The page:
In the end, the princess, full of love and devotion, tossed more and more words and verses into the air. She took up residence nestled in the bosom of her mountain in her new village community, instead of high above and all alone. As she became stronger and bolder in her verse, her community grew. Her friends brought her gifts: birdhouses, ripe peaches, even manatees. All because she had found her voice and used her words.

And they all lived happily ever after.
This week, I was challenged by the very lovely Mandy of My Plaid Pants to write about a pivotal event in my life and describe how it changed my outlook on life.

21 comments:

  1. I AM saucy!
    and may I saucily say I fucking love this?
    and you. and them.

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  2. So you're like my new favorite person. I love love love this and am so happy to have given you the prompt that inspired this awesome post. Have I mentioned that I'm so happy to get to know you? Yea. You're pretty awesome. xo

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  3. oh man, the love. yippee!
    happy happy happy up in here.

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  4. I read your words and hear your voice. :)

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  5. (abruptly throwing a haiku at you!)

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  6. I love you.
    That is all.

    Except for this. This has all the cheeky whimsy of a children's story, complete with allegory and a moral: use your words! reach out to the world and it will reach back!

    It makes me wish I could draw, so I could illustrate it the way it looks in my head.

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  7. yes, i am so planning on reading this to my kids tonight.
    i know i am not supposed to laugh at my own jokes, but every time i think about "she abruptly threw a haiku" i start giggling and cannot stop. oh my god.
    and you know what? i imagine this illustrated by mordecai gerstein. maybe i can send it to him and he can get working on that. hee.

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  8. I too admire the queen.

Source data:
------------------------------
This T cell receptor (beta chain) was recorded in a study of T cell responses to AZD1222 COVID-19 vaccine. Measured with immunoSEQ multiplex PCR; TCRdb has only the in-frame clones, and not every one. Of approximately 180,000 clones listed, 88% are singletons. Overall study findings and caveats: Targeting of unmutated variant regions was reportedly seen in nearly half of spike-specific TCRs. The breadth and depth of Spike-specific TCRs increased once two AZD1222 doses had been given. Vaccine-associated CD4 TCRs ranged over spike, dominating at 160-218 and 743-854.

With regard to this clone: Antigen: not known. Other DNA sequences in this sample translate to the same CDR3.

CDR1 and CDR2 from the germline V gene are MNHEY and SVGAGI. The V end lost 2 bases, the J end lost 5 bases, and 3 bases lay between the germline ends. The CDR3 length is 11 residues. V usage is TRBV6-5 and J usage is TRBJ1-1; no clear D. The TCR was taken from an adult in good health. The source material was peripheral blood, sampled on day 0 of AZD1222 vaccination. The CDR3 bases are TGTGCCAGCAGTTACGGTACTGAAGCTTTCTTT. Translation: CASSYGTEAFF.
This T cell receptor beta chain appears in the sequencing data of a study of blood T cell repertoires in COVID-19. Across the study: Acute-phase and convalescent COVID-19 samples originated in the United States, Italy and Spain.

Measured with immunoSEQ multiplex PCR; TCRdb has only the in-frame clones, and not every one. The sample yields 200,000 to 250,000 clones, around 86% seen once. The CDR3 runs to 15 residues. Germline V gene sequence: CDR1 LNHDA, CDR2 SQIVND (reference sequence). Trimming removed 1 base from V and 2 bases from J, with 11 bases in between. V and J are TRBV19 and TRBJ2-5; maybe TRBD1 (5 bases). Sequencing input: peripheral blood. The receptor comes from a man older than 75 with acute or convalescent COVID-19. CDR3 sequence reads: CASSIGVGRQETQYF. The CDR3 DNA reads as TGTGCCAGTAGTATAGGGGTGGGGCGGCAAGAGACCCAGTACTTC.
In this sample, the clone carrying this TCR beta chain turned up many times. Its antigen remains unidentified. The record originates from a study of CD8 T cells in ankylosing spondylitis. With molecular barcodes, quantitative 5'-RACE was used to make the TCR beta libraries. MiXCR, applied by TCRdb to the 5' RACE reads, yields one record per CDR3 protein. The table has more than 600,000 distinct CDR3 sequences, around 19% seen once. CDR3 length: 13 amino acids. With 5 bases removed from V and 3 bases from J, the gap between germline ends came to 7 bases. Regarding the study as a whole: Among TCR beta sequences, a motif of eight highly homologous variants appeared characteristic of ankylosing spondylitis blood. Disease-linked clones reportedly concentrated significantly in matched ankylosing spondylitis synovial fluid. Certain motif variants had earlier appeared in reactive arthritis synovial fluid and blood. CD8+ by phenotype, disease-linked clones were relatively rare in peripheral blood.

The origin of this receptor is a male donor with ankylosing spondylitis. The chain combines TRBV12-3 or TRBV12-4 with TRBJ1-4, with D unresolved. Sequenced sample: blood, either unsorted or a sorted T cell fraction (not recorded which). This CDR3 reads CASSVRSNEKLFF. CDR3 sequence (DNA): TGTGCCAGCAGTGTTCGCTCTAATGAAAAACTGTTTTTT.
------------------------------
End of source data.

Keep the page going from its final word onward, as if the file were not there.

This was quite fun and lovely. I'm so glad I found you (via twitter.)

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  9. the queen is to be admired! she is, after all, the queen.

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  10. Lovely story! Really enjoyed it. I could see the princess skipping through the forest, decorating it with her words :)

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  11. This was a romp in the world of words indeed! What a fabulous piece! There are simply not enough fairy tales in our grown-up, yay you for bringing them back. :)

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  12. Love your writing! Amazing. Reminds me too much of all the whimsy and optimism I used to write with when I was a schoolgirl. Where did that go? You should definitely look into making this a kids book. I know a few fantastic [amateur] illustrators. If you don't do it I'll stop reading your blog.

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  13. people are all full of love laced with threats in here today!
    i supposed for the children's version the luscious women will have to go. :)

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  14. OH MY GOD I HAVE TO KNOW:

    Who is that ribald knave of which you speak?

    He sounds like an awesome sort of guy.

    Totally awesome.

    I bet he really knows how to party.

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  15. This piece makes me so happy! And I agree, it totally needs to be illustrated.

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  16. love, love, love. that is all i have about this!

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  17. I am mesmerized and agree with Marian - LOVE! And the fact you used "Too-raa loo-raa" makes me love it even more.

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  18. That was so funny! I like tales. I can imagine telling this one to little kids to encourage them to write! Awesome :)

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  19. aw, thank you people. i like this tale, too.
    i read it to my kids and they really dug it :)